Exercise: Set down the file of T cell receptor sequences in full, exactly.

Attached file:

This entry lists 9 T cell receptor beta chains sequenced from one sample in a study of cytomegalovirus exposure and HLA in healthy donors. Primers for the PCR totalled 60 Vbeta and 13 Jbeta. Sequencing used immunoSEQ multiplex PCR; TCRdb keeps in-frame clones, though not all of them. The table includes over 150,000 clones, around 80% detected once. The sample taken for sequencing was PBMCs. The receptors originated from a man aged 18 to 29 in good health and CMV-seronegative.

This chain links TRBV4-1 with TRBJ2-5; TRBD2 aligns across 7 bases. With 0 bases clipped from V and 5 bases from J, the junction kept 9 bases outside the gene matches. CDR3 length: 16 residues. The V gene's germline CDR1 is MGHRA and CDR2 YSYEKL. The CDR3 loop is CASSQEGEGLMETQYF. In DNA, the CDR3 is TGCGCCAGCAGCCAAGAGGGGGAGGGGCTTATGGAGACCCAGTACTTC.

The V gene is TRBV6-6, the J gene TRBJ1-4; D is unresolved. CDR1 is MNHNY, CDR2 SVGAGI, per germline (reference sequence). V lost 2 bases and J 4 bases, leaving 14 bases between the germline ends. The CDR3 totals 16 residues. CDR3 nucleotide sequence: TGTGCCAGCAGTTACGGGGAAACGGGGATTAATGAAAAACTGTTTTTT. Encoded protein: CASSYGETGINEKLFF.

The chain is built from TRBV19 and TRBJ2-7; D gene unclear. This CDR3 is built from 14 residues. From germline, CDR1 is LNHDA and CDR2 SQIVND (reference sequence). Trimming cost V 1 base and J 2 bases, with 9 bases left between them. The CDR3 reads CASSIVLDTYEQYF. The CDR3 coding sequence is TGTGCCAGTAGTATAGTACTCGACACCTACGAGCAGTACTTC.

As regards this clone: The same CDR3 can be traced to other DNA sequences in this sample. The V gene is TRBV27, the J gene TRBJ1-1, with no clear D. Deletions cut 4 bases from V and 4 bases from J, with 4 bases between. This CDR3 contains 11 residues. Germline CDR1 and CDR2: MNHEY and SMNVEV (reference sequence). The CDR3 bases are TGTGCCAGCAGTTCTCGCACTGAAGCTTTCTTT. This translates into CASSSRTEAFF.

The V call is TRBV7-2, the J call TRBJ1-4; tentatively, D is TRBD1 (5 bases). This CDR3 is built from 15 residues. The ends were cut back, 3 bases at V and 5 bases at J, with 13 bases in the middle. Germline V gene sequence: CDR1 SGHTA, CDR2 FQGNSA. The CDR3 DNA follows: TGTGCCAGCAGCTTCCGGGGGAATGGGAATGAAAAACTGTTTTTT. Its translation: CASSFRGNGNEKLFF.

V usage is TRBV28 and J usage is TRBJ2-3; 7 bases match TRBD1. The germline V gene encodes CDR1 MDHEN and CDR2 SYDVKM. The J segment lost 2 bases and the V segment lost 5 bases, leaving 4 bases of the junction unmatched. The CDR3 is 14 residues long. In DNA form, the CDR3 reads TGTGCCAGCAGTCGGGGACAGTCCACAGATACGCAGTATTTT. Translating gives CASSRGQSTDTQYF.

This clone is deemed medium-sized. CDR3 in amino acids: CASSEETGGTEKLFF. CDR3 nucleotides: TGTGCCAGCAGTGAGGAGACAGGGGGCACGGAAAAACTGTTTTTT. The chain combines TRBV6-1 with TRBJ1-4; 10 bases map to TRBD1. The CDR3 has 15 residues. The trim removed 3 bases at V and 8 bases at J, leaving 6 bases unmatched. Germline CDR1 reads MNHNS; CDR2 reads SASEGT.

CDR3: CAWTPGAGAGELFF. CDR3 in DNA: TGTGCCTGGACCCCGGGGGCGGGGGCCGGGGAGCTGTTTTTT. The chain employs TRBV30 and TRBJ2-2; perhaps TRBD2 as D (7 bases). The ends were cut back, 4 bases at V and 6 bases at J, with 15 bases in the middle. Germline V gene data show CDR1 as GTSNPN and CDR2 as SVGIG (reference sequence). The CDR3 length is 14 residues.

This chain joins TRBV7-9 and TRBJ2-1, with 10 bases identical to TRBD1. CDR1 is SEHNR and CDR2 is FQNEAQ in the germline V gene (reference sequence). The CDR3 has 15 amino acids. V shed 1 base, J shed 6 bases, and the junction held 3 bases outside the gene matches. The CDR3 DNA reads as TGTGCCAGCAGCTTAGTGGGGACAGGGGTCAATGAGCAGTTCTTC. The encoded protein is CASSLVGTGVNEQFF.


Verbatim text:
This entry lists 9 T cell receptor beta chains sequenced from one sample in a study of cytomegalovirus exposure and HLA in healthy donors. Primers for the PCR totalled 60 Vbeta and 13 Jbeta. Sequencing used immunoSEQ multiplex PCR; TCRdb keeps in-frame clones, though not all of them. The table includes over 150,000 clones, around 80% detected once. The sample taken for sequencing was PBMCs. The receptors originated from a man aged 18 to 29 in good health and CMV-seronegative.

This chain links TRBV4-1 with TRBJ2-5; TRBD2 aligns across 7 bases. With 0 bases clipped from V and 5 bases from J, the junction kept 9 bases outside the gene matches. CDR3 length: 16 residues. The V gene's germline CDR1 is MGHRA and CDR2 YSYEKL. The CDR3 loop is CASSQEGEGLMETQYF. In DNA, the CDR3 is TGCGCCAGCAGCCAAGAGGGGGAGGGGCTTATGGAGACCCAGTACTTC.

The V gene is TRBV6-6, the J gene TRBJ1-4; D is unresolved. CDR1 is MNHNY, CDR2 SVGAGI, per germline (reference sequence). V lost 2 bases and J 4 bases, leaving 14 bases between the germline ends. The CDR3 totals 16 residues. CDR3 nucleotide sequence: TGTGCCAGCAGTTACGGGGAAACGGGGATTAATGAAAAACTGTTTTTT. Encoded protein: CASSYGETGINEKLFF.

The chain is built from TRBV19 and TRBJ2-7; D gene unclear. This CDR3 is built from 14 residues. From germline, CDR1 is LNHDA and CDR2 SQIVND (reference sequence). Trimming cost V 1 base and J 2 bases, with 9 bases left between them. The CDR3 reads CASSIVLDTYEQYF. The CDR3 coding sequence is TGTGCCAGTAGTATAGTACTCGACACCTACGAGCAGTACTTC.

As regards this clone: The same CDR3 can be traced to other DNA sequences in this sample. The V gene is TRBV27, the J gene TRBJ1-1, with no clear D. Deletions cut 4 bases from V and 4 bases from J, with 4 bases between. This CDR3 contains 11 residues. Germline CDR1 and CDR2: MNHEY and SMNVEV (reference sequence). The CDR3 bases are TGTGCCAGCAGTTCTCGCACTGAAGCTTTCTTT. This translates into CASSSRTEAFF.

The V call is TRBV7-2, the J call TRBJ1-4; tentatively, D is TRBD1 (5 bases). This CDR3 is built from 15 residues. The ends were cut back, 3 bases at V and 5 bases at J, with 13 bases in the middle. Germline V gene sequence: CDR1 SGHTA, CDR2 FQGNSA. The CDR3 DNA follows: TGTGCCAGCAGCTTCCGGGGGAATGGGAATGAAAAACTGTTTTTT. Its translation: CASSFRGNGNEKLFF.

V usage is TRBV28 and J usage is TRBJ2-3; 7 bases match TRBD1. The germline V gene encodes CDR1 MDHEN and CDR2 SYDVKM. The J segment lost 2 bases and the V segment lost 5 bases, leaving 4 bases of the junction unmatched. The CDR3 is 14 residues long. In DNA form, the CDR3 reads TGTGCCAGCAGTCGGGGACAGTCCACAGATACGCAGTATTTT. Translating gives CASSRGQSTDTQYF.

This clone is deemed medium-sized. CDR3 in amino acids: CASSEETGGTEKLFF. CDR3 nucleotides: TGTGCCAGCAGTGAGGAGACAGGGGGCACGGAAAAACTGTTTTTT. The chain combines TRBV6-1 with TRBJ1-4; 10 bases map to TRBD1. The CDR3 has 15 residues. The trim removed 3 bases at V and 8 bases at J, leaving 6 bases unmatched. Germline CDR1 reads MNHNS; CDR2 reads SASEGT.

CDR3: CAWTPGAGAGELFF. CDR3 in DNA: TGTGCCTGGACCCCGGGGGCGGGGGCCGGGGAGCTGTTTTTT. The chain employs TRBV30 and TRBJ2-2; perhaps TRBD2 as D (7 bases). The ends were cut back, 4 bases at V and 6 bases at J, with 15 bases in the middle. Germline V gene data show CDR1 as GTSNPN and CDR2 as SVGIG (reference sequence). The CDR3 length is 14 residues.

This chain joins TRBV7-9 and TRBJ2-1, with 10 bases identical to TRBD1. CDR1 is SEHNR and CDR2 is FQNEAQ in the germline V gene (reference sequence). The CDR3 has 15 amino acids. V shed 1 base, J shed 6 bases, and the junction held 3 bases outside the gene matches. The CDR3 DNA reads as TGTGCCAGCAGCTTAGTGGGGACAGGGGTCAATGAGCAGTTCTTC. The encoded protein is CASSLVGTGVNEQFF.